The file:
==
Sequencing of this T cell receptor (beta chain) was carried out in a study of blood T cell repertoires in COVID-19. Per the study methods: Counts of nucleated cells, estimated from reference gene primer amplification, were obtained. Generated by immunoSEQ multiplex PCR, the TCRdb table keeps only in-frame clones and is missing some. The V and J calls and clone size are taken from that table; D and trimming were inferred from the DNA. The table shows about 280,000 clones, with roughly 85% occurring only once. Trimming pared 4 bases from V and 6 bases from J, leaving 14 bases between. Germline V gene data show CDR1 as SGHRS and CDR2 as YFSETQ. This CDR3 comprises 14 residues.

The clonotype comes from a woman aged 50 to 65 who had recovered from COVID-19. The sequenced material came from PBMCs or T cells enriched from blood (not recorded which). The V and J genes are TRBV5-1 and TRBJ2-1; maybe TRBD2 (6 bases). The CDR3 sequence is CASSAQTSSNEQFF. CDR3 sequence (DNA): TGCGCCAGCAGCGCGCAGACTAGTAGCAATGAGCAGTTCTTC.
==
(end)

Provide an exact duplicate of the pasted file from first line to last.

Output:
Sequencing of this T cell receptor (beta chain) was carried out in a study of blood T cell repertoires in COVID-19. Per the study methods: Counts of nucleated cells, estimated from reference gene primer amplification, were obtained. Generated by immunoSEQ multiplex PCR, the TCRdb table keeps only in-frame clones and is missing some. The V and J calls and clone size are taken from that table; D and trimming were inferred from the DNA. The table shows about 280,000 clones, with roughly 85% occurring only once. Trimming pared 4 bases from V and 6 bases from J, leaving 14 bases between. Germline V gene data show CDR1 as SGHRS and CDR2 as YFSETQ. This CDR3 comprises 14 residues.

The clonotype comes from a woman aged 50 to 65 who had recovered from COVID-19. The sequenced material came from PBMCs or T cells enriched from blood (not recorded which). The V and J genes are TRBV5-1 and TRBJ2-1; maybe TRBD2 (6 bases). The CDR3 sequence is CASSAQTSSNEQFF. CDR3 sequence (DNA): TGCGCCAGCAGCGCGCAGACTAGTAGCAATGAGCAGTTCTTC.